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In this study, subsurface eddies near the Vietnam coast of the South China Sea were observed with in situ observations, including Argo, CTD, XBT and some processed and quality controlled data. Based on temperature profiles from four Argo floats near the coast of Vietnam, a subsurface warm eddy was identified in spring and summer. The multi-year Argo and Global Temperature and Salinity Profile Programme (GTSPP) data were merged on a seasonal basis based on the data interpolating variational analysis (DIVA) method to reconstruct the three-dimensional temperature structure. There is a warm eddy in the central subsurface at 12.5°N, 111°E below 300 m depth in spring, which does not exist in autumn and is weak in winter and summer. From CSIRO Atlas of Regional Seas (CARS) and Generalized Digital Environment Model (GDEM) reanalysis data, this subsurface warm eddy is also verified in spring.
Seasonal variation of water transport through the Karimata Strait
Yan Wang, Tengfei Xu, Shujiang Li, R. Dwi Susanto, Teguh Agustiadi, Mukti Trenggono, Wei Tan, Zexun Wei
2019, 38(4): 47-57. doi: 10.1007/s13131-018-1224-2
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Four trawl-resistant bottom mounts, with acoustic Doppler current profilers (ADCPs) embedded, were deployed in the Karimata Strait from November 2008 to June 2015 as part of the South China Sea-Indonesian Seas Transport/Exchange and Impact on Seasonal Fish Migration (SITE) Program, to estimate the volume and property transport between the South China Sea and Indonesian seas via the strait. The observed current data reveal that the volume transport through the Karimata Strait exhibits significant seasonal variation. The winter-averaged (from December to February) transport is –1.99 Sv (1 Sv=1×106 m3/s), while in the boreal summer (from June to August), the average transport is 0.69 Sv. Moreover, the average transport from January 2009 to December 2014 is –0.74 Sv (the positive/negative value indicates northward/southward transport). May and September are the transition period. In May, the currents in the Karimata Strait turn northward, consistent with the local monsoon. In September, the southeasterly trade wind is still present over the strait, driving surface water northward, whereas the bottom flow reverses direction, possibly because of the pressure gradient across the strait from north to south.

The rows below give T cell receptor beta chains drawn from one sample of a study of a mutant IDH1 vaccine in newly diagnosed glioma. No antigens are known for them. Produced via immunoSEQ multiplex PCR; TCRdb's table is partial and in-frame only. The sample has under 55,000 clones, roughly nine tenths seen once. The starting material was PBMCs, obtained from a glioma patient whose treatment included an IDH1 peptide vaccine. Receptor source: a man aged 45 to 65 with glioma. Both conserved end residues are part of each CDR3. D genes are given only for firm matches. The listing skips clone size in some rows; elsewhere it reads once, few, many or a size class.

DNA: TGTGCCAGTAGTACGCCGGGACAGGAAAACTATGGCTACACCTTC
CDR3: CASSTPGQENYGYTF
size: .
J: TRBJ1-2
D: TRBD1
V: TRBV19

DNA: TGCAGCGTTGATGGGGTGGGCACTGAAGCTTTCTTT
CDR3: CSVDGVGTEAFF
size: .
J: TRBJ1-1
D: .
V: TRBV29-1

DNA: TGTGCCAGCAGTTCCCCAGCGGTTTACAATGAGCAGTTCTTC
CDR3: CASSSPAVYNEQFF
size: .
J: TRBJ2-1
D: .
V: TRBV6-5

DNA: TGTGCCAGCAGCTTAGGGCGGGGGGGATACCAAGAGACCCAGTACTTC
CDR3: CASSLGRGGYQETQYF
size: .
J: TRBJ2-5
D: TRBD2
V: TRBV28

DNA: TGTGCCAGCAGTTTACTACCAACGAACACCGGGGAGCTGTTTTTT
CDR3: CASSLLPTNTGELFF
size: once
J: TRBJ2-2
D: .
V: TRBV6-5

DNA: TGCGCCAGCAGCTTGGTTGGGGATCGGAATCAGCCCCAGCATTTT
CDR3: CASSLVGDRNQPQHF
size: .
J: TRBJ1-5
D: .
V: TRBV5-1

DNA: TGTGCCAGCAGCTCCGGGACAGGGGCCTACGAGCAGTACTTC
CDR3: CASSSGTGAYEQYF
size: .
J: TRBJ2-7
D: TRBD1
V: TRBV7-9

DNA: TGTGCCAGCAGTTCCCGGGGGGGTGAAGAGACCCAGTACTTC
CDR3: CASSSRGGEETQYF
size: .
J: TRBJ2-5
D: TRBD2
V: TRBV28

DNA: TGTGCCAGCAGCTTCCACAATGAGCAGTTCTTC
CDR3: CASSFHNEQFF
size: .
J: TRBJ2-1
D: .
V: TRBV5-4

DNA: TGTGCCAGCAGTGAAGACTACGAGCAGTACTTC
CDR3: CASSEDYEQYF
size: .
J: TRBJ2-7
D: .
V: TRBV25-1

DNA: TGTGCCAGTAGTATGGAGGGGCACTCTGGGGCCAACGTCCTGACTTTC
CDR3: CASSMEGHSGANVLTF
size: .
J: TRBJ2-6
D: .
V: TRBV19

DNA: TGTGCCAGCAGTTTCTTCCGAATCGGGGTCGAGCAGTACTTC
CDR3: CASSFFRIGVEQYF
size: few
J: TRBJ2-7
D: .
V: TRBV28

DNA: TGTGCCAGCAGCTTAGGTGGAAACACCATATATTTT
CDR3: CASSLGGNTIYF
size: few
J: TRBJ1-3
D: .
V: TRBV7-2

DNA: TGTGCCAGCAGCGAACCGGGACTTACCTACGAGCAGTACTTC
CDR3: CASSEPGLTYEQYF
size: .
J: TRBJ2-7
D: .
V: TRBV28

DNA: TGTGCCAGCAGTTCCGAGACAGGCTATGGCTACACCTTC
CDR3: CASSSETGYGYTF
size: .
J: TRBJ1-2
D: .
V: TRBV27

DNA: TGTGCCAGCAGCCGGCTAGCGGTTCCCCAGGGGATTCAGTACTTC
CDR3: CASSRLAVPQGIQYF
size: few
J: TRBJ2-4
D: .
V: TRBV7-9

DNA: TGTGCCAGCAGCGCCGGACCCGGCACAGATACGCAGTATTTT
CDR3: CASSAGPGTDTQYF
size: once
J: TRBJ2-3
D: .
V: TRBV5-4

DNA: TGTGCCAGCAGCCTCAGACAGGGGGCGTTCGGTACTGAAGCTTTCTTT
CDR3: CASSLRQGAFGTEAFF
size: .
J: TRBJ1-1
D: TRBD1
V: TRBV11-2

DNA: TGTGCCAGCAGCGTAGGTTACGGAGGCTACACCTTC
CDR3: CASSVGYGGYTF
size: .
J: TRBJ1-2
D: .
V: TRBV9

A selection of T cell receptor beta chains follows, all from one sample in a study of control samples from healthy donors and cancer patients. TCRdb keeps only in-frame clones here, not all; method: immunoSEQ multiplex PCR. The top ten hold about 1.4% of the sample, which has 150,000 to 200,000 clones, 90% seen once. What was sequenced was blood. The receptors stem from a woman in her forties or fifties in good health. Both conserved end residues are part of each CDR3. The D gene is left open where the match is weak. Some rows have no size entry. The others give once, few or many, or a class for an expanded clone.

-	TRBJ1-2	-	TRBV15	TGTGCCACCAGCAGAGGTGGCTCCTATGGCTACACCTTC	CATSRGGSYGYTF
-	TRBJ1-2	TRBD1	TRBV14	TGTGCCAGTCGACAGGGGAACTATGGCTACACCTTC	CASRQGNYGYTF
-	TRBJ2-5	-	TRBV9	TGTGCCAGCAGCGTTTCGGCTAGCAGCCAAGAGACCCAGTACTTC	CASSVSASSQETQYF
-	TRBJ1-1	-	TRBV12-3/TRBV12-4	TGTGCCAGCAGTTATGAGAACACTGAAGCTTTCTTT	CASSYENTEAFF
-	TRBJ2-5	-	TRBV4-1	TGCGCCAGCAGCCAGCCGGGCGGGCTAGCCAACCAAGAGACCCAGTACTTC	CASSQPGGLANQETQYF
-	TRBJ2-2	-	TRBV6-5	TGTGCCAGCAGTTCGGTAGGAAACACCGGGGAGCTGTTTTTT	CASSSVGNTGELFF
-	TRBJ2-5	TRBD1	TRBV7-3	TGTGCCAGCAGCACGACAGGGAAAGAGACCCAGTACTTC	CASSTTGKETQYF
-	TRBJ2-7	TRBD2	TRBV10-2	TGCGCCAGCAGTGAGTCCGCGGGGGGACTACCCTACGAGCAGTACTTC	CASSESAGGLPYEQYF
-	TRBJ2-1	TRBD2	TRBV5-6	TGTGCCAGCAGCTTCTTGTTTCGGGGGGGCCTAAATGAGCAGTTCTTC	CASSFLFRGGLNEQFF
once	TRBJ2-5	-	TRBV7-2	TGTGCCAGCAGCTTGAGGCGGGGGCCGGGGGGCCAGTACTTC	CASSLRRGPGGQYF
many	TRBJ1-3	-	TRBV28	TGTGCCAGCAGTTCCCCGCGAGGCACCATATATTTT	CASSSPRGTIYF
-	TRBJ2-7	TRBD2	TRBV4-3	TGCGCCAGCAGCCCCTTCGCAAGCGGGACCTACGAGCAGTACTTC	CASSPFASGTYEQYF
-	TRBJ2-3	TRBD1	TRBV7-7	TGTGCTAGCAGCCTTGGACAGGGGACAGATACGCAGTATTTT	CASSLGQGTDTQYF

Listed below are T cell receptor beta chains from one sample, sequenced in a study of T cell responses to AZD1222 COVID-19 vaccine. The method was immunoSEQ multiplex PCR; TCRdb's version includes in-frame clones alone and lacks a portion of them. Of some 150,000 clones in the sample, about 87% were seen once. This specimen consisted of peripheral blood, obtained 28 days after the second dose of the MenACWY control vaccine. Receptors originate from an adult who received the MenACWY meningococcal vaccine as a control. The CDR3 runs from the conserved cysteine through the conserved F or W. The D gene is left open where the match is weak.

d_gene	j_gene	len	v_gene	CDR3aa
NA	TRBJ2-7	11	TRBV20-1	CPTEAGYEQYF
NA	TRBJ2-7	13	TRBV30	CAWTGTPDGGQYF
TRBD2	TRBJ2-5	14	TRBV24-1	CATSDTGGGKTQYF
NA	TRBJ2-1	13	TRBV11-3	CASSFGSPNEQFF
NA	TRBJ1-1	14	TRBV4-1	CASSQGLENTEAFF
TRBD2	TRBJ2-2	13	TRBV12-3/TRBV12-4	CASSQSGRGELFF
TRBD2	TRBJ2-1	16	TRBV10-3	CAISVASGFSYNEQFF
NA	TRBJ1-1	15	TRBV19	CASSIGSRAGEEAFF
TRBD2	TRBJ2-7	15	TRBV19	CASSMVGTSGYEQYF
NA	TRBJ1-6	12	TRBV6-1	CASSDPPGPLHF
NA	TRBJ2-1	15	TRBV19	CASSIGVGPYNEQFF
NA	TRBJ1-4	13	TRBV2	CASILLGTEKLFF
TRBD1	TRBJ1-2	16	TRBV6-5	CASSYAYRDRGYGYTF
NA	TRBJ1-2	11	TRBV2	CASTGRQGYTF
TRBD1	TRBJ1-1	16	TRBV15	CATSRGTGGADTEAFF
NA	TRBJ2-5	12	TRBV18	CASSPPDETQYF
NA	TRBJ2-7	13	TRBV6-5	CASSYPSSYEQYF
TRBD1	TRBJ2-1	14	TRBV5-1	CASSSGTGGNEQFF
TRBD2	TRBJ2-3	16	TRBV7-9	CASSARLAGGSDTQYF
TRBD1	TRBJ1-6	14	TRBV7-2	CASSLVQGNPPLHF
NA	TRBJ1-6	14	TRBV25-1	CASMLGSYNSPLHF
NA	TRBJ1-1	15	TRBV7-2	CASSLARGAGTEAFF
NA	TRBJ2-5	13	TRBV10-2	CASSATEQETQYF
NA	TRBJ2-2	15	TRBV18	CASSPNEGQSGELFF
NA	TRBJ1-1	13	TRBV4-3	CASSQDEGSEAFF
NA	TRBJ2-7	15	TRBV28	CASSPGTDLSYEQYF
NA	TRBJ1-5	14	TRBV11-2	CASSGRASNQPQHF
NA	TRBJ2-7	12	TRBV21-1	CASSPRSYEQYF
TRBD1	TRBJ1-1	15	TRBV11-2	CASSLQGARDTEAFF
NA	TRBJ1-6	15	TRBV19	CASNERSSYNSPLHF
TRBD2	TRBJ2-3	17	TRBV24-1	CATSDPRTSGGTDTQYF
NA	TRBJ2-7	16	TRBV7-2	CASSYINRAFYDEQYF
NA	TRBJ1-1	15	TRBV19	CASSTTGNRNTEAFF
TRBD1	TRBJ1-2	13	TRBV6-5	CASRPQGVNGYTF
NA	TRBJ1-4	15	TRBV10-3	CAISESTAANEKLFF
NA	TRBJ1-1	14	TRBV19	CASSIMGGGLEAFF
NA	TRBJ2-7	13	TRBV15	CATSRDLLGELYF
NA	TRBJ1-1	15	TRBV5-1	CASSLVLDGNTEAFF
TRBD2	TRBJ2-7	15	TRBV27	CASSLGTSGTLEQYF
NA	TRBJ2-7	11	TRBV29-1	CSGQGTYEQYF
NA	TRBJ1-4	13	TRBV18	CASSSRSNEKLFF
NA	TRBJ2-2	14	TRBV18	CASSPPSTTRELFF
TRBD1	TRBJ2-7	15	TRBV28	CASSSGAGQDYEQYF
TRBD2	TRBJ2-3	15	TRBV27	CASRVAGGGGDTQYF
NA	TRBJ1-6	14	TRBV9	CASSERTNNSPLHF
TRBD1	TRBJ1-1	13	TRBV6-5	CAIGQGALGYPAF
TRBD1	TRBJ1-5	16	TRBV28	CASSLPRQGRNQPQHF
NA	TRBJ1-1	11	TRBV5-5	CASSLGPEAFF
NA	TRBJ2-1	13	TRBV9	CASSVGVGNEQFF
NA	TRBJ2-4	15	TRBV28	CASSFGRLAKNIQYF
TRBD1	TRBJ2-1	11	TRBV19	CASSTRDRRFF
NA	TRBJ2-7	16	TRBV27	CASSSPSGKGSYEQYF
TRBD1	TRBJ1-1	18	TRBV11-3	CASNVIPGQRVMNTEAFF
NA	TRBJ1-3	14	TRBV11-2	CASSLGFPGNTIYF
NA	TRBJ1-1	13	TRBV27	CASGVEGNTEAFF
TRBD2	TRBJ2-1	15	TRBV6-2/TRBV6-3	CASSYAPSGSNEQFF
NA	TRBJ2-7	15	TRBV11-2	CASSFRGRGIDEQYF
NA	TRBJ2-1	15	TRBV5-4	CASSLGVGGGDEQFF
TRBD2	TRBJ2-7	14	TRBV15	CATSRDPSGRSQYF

Seasonal and interannual variability of water mass sources of Indonesian throughflow in the Maluku Sea and the Halmahera Sea
Lu Wang, Lei Zhou, Lingling Xie, Quanan Zheng, Qiang Li, Mingming Li
2019, 38(4): 58-71. doi: 10.1007/s13131-019-1413-7
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So far, large uncertainties of the Indonesian throughflow (ITF) reside in the eastern Indonesian seas, such as the Maluku Sea and the Halmahera Sea. In this study, the water sources of the Maluku Sea and the Halmahera Sea are diagnosed at seasonal and interannual timescales and at different vertical layers, using the state-of-the-art simulations of the Ocean General Circulation Model (OGCM) for Earth Simulator (OFES). Asian monsoon leaves clear seasonal footprints on the eastern Indonesian seas. Consequently, the subsurface waters (around 24.5σθ and at ~150 m) in both the Maluku Sea and the Halmahera Sea stem from the South Pacific (SP) during winter monsoon, but during summer monsoon the Maluku Sea is from the North Pacific (NP), and the Halmahera Sea is a mixture of waters originating from the NP and the SP. The monsoon impact decreases with depth, so that in the Maluku Sea, the intermediate water (around 26.8σθ and at ~480 m) is always from the northern Banda Sea and the Halmahera Sea water is mainly from the SP in winter and the Banda Sea in summer. The deep waters (around 27.2σθ and at ~1 040 m) in both seas are from the SP, with weak seasonal variability. At the interannual timescale, the subsurface water in the Maluku Sea originates from the NP/SP during El Niño/La Niña, while the subsurface water in the Halmahera Sea always originates from the SP. Similar to the seasonal variability, the intermediate water in Maluku Sea mainly comes from the Banda Sea and the Halmahera Sea always originates from the SP. The deep waters in both seas are from the SP. Our findings are helpful for drawing a comprehensive picture of the water properties in the Indonesian seas and will contribute to a better understanding of the ocean-atmosphere interaction over the maritime continent.
Heat contribution of the Indonesian throughflow to the Indian Ocean
Tiecheng Zhang, Weiqiang Wang, Qiang Xie, Lingfang Chen
2019, 38(4): 72-79. doi: 10.1007/s13131-019-1414-6